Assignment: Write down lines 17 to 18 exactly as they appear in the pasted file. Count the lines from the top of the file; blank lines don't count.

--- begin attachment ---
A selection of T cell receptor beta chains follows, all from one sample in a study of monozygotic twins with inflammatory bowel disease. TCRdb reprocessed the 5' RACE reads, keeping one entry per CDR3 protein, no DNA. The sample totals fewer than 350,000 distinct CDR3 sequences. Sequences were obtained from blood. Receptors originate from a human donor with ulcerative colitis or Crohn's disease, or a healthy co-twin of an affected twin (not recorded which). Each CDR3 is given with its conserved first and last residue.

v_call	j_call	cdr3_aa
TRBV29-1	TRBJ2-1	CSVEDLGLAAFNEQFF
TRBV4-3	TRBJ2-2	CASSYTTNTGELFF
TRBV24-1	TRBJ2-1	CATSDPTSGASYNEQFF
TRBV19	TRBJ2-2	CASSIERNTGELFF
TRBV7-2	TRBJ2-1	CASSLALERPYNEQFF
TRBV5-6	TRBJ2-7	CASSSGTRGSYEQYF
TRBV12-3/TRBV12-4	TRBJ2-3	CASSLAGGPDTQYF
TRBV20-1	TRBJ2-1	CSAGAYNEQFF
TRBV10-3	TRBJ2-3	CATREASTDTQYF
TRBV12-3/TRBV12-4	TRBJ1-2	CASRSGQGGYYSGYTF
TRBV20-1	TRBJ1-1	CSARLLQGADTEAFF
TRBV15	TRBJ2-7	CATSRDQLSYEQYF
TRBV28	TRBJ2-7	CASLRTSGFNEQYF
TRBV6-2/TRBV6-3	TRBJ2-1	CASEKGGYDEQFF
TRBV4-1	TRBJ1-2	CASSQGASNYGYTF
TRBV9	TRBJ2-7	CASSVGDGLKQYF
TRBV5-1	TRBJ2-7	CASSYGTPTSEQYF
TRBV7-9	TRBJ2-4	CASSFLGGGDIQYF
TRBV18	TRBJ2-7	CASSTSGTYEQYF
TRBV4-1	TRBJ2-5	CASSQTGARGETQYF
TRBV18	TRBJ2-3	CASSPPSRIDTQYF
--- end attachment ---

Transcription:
TRBV4-1	TRBJ1-2	CASSQGASNYGYTF
TRBV9	TRBJ2-7	CASSVGDGLKQYF